Salone To Tackle Child Labour
WRITTEN BY AYODELE DEEN-COLE
SATURDAY, 12 JUNE 2010
Over 215 millions children are currently engaged in child labour globally. This is seven thousand less than the last statistics in 2004. According to the International Labour Organization (ILO) reports, 115 millions of these children are working under hazardous conditions. This new report points a downward trend in the number of engaged children which show the positive work done towards ending this dreadful activities.
On June 18th 2010 the Sierra Leone government in collaboration with ILO will join their counterparts globally to commemorate this year’s World Day Against Child Labour. The theme of this year commemoration is “go for the goal… end child labour”.
At a press briefing held at Ministry of Information and Communication, past Tuesday, the Project Coordinator of Tackling Child Labour through Education (TACKLE) Mrs. Sia Lakuja-Williams stated that child labour was a very serious abuse currently affecting the development of children in Sierra Leone. This, she said, is because Sierra Leone has not yet ratified the ILO conventions 182 and 138 which deal with child labour issues.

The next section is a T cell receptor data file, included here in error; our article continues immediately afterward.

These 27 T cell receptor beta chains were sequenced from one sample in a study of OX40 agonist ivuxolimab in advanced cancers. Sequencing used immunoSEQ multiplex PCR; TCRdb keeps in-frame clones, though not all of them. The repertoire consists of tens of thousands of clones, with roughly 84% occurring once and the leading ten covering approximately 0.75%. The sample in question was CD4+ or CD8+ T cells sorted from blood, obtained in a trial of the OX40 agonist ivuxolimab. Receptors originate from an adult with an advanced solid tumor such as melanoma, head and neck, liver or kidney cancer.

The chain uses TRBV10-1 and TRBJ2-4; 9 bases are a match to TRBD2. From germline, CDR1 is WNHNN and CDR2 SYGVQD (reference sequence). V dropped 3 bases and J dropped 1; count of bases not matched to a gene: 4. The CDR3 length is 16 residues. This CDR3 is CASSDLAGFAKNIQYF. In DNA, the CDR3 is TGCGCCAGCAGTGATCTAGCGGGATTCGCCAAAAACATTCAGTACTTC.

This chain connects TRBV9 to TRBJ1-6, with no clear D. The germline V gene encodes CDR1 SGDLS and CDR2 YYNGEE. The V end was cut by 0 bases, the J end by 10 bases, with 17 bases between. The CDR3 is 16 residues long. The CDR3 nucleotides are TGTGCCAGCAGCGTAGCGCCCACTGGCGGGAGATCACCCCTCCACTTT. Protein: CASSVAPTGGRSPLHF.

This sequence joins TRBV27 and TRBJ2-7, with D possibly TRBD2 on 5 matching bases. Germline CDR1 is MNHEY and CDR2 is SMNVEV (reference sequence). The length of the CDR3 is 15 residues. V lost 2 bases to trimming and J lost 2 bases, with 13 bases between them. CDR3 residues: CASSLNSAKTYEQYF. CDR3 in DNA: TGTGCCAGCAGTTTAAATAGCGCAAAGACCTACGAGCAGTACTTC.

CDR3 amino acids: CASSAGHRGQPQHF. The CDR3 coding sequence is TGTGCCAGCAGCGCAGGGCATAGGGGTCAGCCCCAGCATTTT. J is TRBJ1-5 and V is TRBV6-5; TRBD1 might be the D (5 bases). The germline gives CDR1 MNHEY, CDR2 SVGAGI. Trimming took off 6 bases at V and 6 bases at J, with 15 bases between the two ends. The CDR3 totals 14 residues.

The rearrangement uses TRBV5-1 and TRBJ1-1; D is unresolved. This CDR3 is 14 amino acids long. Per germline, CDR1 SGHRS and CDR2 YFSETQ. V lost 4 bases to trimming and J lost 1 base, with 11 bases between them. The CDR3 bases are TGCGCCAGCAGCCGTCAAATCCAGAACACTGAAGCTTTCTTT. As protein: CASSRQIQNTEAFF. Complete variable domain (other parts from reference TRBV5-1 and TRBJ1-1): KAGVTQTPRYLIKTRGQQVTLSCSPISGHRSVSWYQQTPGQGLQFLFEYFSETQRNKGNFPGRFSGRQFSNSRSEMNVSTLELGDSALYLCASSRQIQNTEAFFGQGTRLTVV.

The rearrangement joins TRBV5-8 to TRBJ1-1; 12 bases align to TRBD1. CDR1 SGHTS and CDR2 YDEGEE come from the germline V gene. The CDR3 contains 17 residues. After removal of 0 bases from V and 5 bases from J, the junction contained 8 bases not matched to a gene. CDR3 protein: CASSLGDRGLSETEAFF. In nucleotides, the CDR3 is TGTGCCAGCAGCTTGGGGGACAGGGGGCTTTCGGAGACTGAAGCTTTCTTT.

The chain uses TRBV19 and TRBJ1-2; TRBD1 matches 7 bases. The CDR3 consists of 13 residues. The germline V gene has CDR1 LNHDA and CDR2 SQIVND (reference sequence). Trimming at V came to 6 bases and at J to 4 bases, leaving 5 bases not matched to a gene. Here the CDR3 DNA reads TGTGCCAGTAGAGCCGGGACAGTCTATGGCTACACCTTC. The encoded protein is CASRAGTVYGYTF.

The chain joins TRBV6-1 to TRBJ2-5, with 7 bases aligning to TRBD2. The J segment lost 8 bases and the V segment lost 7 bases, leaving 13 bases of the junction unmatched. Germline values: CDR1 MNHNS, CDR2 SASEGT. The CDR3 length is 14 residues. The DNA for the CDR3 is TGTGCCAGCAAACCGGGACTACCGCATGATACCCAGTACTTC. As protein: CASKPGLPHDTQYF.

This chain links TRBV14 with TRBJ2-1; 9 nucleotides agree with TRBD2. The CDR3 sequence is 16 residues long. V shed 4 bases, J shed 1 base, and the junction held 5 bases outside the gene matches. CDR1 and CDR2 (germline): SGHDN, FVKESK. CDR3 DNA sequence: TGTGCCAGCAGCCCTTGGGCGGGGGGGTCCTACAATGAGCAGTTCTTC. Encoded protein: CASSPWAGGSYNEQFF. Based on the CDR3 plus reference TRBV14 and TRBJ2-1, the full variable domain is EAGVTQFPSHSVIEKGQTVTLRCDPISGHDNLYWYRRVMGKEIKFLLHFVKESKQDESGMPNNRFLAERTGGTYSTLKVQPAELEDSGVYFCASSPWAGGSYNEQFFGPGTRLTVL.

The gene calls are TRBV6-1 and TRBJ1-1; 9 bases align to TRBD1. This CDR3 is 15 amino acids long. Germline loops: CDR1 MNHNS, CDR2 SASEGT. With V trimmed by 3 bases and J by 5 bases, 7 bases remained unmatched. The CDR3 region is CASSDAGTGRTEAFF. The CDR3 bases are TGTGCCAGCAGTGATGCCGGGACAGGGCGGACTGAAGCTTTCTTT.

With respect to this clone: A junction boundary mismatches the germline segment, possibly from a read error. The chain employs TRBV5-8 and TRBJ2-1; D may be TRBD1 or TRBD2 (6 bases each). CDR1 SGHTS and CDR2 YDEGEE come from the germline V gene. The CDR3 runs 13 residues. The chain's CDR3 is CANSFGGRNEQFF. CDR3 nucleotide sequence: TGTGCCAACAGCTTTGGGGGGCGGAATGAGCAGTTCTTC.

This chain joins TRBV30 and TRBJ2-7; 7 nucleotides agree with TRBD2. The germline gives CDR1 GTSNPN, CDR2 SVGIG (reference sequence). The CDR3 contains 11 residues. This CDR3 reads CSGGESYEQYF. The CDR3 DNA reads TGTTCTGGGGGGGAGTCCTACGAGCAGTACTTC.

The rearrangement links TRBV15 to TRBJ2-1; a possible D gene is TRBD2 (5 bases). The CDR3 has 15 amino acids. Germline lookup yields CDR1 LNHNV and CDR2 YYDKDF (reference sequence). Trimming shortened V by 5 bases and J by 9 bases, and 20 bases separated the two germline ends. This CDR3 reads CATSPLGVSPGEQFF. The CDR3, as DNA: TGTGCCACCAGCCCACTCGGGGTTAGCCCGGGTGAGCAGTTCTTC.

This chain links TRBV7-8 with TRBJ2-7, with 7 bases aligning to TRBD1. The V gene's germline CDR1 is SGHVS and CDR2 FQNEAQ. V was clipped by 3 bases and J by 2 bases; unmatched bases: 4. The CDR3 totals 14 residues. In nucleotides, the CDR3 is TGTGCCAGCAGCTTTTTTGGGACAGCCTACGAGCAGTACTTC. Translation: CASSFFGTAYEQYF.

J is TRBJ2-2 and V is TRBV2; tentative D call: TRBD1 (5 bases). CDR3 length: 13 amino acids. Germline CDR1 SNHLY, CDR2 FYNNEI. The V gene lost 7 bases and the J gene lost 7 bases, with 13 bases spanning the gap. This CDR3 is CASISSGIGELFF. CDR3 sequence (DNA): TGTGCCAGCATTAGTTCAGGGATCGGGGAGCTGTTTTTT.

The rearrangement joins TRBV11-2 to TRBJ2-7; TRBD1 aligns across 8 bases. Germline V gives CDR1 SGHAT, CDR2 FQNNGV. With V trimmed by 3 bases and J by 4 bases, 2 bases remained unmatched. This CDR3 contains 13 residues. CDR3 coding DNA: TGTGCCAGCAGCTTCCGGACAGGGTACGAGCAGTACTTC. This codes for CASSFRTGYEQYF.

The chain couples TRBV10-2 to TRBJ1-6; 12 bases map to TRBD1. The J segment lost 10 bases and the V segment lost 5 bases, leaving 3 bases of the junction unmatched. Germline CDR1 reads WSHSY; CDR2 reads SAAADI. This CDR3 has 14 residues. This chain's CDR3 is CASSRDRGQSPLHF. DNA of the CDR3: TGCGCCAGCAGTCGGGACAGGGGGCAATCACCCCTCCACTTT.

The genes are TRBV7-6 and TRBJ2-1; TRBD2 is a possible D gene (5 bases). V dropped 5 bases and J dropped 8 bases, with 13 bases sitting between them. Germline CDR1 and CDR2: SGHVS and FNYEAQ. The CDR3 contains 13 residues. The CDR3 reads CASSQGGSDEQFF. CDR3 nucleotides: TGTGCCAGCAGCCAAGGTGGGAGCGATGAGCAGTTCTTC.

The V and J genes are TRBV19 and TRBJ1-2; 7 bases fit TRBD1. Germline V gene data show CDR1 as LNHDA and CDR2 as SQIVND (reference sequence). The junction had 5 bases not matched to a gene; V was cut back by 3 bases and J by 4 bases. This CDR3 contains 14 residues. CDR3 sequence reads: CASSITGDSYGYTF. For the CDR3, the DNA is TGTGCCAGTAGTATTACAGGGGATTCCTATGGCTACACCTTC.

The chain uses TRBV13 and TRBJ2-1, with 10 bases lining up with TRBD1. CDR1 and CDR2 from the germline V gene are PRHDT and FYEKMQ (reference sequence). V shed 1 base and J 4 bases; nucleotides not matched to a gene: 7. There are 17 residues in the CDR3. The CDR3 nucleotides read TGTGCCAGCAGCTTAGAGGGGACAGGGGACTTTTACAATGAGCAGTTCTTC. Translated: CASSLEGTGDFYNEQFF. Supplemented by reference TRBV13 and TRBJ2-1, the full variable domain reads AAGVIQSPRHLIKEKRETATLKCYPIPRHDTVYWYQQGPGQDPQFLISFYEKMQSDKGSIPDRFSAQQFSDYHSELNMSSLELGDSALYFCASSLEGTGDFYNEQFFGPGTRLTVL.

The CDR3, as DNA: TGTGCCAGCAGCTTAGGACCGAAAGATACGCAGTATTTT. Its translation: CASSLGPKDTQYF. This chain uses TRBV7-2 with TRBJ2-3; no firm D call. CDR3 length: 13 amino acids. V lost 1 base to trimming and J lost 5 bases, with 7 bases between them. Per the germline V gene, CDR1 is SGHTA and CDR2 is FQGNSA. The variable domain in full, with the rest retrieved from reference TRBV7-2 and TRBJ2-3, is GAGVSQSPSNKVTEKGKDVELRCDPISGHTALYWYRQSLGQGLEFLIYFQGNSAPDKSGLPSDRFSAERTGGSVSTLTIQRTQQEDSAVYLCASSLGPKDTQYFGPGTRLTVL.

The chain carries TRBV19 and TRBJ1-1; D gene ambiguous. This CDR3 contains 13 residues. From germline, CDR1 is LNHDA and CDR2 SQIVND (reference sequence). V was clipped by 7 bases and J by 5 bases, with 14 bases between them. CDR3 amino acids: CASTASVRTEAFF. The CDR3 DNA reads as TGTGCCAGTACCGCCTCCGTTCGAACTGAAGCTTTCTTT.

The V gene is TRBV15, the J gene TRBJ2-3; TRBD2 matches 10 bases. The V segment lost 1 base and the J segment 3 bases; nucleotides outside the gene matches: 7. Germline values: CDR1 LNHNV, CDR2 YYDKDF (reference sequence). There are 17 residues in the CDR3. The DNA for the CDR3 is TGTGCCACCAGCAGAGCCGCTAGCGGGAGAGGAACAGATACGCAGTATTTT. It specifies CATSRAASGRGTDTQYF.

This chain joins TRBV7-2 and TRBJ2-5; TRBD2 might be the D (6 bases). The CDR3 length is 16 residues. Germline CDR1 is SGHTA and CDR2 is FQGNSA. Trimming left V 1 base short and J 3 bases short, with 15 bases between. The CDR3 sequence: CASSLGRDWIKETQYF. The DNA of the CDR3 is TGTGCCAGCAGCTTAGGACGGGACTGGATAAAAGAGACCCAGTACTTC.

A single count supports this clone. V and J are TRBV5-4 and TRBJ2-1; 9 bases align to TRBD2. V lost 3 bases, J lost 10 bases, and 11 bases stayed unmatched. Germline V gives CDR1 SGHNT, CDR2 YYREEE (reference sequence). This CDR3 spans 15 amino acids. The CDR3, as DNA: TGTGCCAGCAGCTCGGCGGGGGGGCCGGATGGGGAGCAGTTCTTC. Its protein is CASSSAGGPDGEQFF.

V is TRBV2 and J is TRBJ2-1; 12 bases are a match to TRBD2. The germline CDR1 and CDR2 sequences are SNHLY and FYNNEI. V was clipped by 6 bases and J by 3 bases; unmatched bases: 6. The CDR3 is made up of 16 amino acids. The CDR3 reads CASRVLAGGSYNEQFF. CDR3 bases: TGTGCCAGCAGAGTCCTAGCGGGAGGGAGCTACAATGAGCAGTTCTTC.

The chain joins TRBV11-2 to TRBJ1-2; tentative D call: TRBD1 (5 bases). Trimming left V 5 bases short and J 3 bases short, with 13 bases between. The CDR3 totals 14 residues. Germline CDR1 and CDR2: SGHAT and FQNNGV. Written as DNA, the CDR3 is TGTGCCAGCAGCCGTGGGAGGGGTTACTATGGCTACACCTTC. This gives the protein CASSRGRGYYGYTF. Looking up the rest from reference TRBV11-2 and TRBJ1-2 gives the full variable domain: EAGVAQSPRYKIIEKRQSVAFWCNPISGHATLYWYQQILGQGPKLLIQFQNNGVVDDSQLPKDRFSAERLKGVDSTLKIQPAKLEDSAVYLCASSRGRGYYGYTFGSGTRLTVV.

Child labour, she went on, refers to work that is an acceptable for children either because the child is too young or that the work affects him or her from attending school.
“This issue has a very negative impact on the economic, social and political development of Sierra Leone because it allows children to suffer under worst conditions, prostitution, gang robbery and other crimes in society,” she said. According to the Minister of Employment, Labour and Social Security, Hon. Minkailu Mansaray, poverty has been identified as one of the root causes of child labour. Also, some traditional concepts have also been identified as a problem leading to child labour. Minister Minkailu Mansaray further explained about some of the challenges faced in eliminating this abuse from our society. He cited the non ratification of ILO convention 182 and 138 by parliament which he said would facilitate the compliance of our national laws. According to him, there is also not enough sensitization and advocacy for this issue. The major challenge though, according to Mrs. Sia L Williams is the lack of statistical data in Sierra Leone to know how many children are engaged in these activities.
“Some children are bread winners of their homes,” states Mr. L.E Johnson Executive Secretary of the Sierra Leone Employers Federation.
To find a way out of this problem, government in collaboration with Statistics Sierra Leone is currently trying to undertake a statistical survey in Sierra Leone. The Ministry of Education Youth and Sports is also trying to minimize this ugly situation among children.
After the ratification process, Mrs. Sia Williams disclosed that a national action plan to tackle child labour and other strategies will be put in place.